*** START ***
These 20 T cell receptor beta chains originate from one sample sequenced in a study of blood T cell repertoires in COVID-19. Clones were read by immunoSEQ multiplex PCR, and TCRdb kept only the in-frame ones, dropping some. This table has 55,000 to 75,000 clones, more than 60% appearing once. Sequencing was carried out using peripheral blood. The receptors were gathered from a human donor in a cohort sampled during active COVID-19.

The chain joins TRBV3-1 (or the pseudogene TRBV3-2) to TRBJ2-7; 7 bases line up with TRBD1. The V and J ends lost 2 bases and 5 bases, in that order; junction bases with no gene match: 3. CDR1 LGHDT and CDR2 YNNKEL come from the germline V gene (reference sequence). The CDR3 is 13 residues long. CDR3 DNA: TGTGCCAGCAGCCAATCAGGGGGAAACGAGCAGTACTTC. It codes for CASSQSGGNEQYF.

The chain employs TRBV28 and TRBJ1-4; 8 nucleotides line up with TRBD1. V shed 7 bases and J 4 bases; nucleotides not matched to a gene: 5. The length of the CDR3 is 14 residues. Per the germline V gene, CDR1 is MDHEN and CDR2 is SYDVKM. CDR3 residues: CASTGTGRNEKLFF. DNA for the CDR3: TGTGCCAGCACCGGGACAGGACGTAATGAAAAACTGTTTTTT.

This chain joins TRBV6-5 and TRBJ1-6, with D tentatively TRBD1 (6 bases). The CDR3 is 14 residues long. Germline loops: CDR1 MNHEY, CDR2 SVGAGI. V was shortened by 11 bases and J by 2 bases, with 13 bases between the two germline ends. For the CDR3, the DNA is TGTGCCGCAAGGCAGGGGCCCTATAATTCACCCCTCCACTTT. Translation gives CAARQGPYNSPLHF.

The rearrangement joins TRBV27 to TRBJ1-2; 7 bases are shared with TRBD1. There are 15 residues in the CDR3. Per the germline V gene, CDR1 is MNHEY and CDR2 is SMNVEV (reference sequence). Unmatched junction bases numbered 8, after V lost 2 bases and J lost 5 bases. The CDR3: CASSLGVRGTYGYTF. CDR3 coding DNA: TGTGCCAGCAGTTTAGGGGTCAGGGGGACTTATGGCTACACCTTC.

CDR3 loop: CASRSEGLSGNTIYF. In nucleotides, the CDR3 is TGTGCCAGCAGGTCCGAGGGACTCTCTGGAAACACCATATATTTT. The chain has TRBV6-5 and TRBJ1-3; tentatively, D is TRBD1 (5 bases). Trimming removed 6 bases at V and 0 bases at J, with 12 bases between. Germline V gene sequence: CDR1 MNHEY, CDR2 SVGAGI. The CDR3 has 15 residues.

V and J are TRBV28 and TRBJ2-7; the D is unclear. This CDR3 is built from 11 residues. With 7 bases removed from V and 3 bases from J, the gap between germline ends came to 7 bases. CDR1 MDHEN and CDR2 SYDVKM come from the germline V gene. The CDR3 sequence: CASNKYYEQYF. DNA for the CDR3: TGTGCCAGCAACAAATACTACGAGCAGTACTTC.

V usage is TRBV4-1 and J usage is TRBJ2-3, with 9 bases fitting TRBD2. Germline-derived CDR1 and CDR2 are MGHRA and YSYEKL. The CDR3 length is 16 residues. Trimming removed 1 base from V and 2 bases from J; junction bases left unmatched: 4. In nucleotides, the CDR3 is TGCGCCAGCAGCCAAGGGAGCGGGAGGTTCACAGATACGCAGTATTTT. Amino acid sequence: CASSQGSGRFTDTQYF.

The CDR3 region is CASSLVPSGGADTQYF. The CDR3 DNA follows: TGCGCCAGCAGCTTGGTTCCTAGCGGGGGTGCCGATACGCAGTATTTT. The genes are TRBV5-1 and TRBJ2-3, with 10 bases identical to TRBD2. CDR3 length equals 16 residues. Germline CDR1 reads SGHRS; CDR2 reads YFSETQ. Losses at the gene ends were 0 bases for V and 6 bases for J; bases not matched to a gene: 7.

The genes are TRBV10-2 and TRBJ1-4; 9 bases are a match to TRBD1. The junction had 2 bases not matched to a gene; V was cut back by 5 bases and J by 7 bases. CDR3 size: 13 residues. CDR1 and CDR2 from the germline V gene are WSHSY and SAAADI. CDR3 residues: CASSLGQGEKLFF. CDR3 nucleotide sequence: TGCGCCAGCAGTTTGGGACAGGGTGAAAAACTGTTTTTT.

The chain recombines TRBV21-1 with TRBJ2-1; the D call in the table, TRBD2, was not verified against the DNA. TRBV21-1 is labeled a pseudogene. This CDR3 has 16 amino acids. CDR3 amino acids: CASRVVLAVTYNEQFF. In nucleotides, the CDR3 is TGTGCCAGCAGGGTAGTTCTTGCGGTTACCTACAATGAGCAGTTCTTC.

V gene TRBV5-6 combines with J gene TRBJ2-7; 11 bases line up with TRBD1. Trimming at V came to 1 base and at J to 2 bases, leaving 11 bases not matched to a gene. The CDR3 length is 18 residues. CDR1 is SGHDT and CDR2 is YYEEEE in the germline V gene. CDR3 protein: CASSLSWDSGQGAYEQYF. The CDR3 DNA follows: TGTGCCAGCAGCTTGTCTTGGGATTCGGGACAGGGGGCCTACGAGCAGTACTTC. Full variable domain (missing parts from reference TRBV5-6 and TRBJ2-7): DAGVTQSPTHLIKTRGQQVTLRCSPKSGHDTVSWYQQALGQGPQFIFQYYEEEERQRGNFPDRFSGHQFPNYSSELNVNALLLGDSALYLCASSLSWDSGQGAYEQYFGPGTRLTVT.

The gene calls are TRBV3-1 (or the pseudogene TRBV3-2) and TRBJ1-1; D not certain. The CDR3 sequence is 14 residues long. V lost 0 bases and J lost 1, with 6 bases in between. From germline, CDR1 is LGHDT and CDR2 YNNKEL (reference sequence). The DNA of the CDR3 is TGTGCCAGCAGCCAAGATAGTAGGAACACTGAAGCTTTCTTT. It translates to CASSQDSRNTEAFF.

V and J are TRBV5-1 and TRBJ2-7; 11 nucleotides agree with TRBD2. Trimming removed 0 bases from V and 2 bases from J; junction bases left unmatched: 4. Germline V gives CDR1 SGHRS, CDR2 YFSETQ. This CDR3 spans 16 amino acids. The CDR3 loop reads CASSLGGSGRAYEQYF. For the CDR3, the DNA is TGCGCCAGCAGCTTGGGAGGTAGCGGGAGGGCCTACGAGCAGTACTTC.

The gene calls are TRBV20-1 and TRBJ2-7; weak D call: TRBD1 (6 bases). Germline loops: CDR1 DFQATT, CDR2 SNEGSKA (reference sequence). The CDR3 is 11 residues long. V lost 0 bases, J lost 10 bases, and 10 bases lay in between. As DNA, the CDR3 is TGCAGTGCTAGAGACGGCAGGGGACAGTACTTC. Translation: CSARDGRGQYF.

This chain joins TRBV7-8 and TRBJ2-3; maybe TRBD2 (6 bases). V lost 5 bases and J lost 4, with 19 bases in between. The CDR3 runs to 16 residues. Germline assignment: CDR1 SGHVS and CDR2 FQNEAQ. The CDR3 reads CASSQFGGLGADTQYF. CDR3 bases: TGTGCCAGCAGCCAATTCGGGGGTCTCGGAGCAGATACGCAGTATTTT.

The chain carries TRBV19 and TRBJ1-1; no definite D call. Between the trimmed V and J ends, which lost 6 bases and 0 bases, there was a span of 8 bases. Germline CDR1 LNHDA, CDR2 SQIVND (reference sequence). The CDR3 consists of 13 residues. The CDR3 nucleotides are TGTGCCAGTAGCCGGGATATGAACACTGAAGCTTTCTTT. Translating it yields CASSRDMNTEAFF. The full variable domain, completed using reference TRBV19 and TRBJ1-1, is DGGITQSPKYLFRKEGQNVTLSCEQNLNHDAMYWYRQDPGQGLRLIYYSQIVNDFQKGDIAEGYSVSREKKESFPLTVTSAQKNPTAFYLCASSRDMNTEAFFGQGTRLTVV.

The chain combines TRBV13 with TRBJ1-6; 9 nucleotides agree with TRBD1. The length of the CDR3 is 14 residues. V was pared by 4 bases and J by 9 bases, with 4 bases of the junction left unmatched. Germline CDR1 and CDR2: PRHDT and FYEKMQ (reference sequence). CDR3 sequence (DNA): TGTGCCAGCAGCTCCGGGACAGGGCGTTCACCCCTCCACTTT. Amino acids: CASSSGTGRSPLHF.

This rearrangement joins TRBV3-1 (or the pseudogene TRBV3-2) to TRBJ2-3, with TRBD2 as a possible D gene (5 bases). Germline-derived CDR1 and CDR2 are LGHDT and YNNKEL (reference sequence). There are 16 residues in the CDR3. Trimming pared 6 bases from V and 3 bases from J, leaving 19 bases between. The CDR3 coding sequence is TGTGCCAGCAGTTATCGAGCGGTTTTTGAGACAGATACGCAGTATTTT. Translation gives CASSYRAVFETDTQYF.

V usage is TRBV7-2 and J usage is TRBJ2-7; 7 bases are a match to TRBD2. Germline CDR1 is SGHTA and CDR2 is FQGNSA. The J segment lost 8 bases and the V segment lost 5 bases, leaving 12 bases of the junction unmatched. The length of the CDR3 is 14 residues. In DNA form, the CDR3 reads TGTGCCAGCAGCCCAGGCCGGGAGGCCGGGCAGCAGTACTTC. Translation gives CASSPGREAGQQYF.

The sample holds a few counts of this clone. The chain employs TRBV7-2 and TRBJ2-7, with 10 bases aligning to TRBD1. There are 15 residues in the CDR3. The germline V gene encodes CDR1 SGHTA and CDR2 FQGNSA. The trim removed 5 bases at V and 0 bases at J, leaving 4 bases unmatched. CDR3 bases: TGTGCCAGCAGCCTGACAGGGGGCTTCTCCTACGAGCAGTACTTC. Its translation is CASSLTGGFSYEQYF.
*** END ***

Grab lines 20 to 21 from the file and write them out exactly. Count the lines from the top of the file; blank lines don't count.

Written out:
V usage is TRBV7-2 and J usage is TRBJ2-7; 7 bases are a match to TRBD2. Germline CDR1 is SGHTA and CDR2 is FQGNSA. The J segment lost 8 bases and the V segment lost 5 bases, leaving 12 bases of the junction unmatched. The length of the CDR3 is 14 residues. In DNA form, the CDR3 reads TGTGCCAGCAGCCCAGGCCGGGAGGCCGGGCAGCAGTACTTC. Translation gives CASSPGREAGQQYF.

The sample holds a few counts of this clone. The chain employs TRBV7-2 and TRBJ2-7, with 10 bases aligning to TRBD1. There are 15 residues in the CDR3. The germline V gene encodes CDR1 SGHTA and CDR2 FQGNSA. The trim removed 5 bases at V and 0 bases at J, leaving 4 bases unmatched. CDR3 bases: TGTGCCAGCAGCCTGACAGGGGGCTTCTCCTACGAGCAGTACTTC. Its translation is CASSLTGGFSYEQYF.